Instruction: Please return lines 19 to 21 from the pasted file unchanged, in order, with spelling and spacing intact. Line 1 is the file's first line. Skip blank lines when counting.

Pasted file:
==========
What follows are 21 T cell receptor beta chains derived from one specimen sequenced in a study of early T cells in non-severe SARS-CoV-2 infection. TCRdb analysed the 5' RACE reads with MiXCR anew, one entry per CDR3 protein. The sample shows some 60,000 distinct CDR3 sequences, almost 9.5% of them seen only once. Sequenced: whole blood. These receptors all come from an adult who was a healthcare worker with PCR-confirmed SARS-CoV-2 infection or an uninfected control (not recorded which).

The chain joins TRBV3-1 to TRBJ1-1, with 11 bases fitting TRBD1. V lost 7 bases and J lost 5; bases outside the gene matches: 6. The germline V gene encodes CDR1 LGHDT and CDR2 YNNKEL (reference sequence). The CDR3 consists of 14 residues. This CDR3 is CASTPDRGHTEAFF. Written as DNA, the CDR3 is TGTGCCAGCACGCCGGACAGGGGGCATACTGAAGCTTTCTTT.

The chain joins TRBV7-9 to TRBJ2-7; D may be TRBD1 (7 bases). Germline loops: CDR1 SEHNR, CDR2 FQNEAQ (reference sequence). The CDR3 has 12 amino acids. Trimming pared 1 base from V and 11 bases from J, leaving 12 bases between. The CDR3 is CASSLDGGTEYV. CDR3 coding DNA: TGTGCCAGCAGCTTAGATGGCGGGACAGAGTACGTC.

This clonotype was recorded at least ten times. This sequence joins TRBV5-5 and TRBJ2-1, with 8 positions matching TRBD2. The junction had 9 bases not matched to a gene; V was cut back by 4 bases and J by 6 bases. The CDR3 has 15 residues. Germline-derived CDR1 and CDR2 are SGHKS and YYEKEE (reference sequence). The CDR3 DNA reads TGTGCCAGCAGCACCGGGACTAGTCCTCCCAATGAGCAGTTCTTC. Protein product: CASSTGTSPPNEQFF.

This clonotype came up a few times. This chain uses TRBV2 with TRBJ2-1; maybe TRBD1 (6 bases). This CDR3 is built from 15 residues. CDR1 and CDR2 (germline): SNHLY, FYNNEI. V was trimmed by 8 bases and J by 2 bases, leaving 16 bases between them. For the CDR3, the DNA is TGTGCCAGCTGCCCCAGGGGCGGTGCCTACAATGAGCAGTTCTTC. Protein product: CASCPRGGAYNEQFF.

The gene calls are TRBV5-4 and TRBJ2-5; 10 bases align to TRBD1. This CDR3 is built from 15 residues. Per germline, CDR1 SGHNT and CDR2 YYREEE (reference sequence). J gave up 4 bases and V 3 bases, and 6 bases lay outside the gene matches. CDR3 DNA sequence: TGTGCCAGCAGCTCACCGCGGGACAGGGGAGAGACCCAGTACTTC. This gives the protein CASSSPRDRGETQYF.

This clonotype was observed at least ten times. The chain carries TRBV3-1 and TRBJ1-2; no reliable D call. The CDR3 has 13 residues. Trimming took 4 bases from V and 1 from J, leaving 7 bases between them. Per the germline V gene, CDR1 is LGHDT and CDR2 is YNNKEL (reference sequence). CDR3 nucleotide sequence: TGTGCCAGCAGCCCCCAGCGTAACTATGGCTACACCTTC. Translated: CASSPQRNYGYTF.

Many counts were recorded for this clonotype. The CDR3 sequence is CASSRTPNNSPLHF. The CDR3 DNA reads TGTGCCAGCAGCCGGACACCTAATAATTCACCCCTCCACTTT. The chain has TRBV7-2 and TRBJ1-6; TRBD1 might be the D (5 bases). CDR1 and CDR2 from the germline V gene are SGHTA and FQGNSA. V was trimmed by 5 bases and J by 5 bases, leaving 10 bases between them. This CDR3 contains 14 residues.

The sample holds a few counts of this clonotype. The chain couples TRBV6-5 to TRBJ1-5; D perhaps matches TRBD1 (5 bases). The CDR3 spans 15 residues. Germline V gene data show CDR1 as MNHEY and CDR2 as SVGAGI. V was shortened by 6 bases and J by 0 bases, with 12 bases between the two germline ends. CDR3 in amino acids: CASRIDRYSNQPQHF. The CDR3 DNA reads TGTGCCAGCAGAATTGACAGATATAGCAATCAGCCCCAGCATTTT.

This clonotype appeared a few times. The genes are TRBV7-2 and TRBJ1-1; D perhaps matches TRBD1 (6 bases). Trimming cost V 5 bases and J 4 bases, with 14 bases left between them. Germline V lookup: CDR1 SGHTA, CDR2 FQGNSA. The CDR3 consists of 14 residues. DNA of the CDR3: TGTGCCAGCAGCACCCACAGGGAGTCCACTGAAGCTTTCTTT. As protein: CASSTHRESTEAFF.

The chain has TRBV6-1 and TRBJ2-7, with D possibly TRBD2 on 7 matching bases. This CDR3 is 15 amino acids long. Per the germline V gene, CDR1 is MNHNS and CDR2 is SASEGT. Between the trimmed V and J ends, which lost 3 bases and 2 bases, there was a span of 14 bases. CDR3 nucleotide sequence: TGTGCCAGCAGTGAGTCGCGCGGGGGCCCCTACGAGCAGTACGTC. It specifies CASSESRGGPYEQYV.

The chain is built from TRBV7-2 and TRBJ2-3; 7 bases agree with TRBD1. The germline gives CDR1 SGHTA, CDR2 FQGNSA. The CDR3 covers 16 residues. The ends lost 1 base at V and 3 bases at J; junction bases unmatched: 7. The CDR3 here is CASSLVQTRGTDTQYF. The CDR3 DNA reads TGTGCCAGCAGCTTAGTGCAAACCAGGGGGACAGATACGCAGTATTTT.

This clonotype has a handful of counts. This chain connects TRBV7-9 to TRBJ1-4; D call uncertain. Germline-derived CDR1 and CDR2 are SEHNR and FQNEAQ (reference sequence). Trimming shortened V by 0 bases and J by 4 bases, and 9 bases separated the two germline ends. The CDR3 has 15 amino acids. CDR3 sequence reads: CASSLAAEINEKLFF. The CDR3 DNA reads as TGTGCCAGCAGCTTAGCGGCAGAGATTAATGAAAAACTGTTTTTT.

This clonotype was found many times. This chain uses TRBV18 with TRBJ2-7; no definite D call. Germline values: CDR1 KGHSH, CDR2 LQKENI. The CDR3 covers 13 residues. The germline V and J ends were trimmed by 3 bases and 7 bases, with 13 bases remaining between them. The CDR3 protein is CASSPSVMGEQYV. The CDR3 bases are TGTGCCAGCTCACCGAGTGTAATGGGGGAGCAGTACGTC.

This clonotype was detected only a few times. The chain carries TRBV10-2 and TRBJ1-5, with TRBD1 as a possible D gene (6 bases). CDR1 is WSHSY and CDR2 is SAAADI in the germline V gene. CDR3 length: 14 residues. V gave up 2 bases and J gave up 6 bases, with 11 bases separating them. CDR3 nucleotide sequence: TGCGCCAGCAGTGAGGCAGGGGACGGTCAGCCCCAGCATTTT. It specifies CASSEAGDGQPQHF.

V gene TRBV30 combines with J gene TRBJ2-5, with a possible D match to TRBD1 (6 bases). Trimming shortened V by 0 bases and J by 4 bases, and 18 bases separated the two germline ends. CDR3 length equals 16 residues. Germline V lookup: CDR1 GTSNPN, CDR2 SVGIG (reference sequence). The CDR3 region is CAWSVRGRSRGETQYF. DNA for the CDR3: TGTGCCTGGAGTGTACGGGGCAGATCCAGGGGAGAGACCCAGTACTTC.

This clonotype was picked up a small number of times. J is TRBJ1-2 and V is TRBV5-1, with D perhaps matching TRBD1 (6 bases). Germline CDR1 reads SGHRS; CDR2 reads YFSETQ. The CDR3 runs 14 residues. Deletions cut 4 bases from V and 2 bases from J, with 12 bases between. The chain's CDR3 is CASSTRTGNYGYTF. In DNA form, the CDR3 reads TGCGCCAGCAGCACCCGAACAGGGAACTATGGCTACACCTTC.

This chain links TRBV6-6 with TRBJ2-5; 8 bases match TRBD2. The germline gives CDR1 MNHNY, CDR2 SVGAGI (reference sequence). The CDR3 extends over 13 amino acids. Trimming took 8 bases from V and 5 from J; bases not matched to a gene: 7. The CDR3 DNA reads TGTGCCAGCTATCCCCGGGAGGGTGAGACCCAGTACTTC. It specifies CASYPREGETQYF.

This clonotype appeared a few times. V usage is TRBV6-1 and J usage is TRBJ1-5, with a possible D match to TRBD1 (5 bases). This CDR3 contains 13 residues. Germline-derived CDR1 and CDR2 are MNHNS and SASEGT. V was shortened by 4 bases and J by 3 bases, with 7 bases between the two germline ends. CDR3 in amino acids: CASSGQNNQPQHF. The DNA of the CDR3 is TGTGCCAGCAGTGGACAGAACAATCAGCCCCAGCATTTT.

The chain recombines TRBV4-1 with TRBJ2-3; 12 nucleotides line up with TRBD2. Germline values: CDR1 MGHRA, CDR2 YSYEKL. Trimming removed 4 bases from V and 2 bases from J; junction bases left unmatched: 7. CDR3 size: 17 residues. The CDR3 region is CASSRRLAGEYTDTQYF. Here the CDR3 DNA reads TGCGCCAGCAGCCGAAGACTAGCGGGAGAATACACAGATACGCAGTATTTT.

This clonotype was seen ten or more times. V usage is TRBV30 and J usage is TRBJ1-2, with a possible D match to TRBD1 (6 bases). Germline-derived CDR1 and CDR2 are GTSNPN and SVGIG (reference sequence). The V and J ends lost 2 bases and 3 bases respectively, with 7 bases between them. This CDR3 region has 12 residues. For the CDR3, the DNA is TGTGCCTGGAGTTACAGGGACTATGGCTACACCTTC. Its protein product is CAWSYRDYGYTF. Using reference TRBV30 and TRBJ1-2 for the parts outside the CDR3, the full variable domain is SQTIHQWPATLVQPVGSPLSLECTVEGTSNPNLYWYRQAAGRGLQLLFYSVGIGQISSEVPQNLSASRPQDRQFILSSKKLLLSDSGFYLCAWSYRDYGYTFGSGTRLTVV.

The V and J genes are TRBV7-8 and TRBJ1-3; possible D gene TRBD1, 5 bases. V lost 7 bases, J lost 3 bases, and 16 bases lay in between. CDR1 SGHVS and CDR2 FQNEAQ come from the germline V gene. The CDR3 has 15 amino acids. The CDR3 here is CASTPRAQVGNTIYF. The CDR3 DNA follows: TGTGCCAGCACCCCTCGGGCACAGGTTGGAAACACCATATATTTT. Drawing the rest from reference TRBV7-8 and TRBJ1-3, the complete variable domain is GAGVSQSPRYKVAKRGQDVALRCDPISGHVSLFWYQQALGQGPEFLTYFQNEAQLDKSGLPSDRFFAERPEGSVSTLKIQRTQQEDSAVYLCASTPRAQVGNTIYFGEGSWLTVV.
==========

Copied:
This clonotype appeared a few times. V usage is TRBV6-1 and J usage is TRBJ1-5, with a possible D match to TRBD1 (5 bases). This CDR3 contains 13 residues. Germline-derived CDR1 and CDR2 are MNHNS and SASEGT. V was shortened by 4 bases and J by 3 bases, with 7 bases between the two germline ends. CDR3 in amino acids: CASSGQNNQPQHF. The DNA of the CDR3 is TGTGCCAGCAGTGGACAGAACAATCAGCCCCAGCATTTT.

The chain recombines TRBV4-1 with TRBJ2-3; 12 nucleotides line up with TRBD2. Germline values: CDR1 MGHRA, CDR2 YSYEKL. Trimming removed 4 bases from V and 2 bases from J; junction bases left unmatched: 7. CDR3 size: 17 residues. The CDR3 region is CASSRRLAGEYTDTQYF. Here the CDR3 DNA reads TGCGCCAGCAGCCGAAGACTAGCGGGAGAATACACAGATACGCAGTATTTT.

This clonotype was seen ten or more times. V usage is TRBV30 and J usage is TRBJ1-2, with a possible D match to TRBD1 (6 bases). Germline-derived CDR1 and CDR2 are GTSNPN and SVGIG (reference sequence). The V and J ends lost 2 bases and 3 bases respectively, with 7 bases between them. This CDR3 region has 12 residues. For the CDR3, the DNA is TGTGCCTGGAGTTACAGGGACTATGGCTACACCTTC. Its protein product is CAWSYRDYGYTF. Using reference TRBV30 and TRBJ1-2 for the parts outside the CDR3, the full variable domain is SQTIHQWPATLVQPVGSPLSLECTVEGTSNPNLYWYRQAAGRGLQLLFYSVGIGQISSEVPQNLSASRPQDRQFILSSKKLLLSDSGFYLCAWSYRDYGYTFGSGTRLTVV.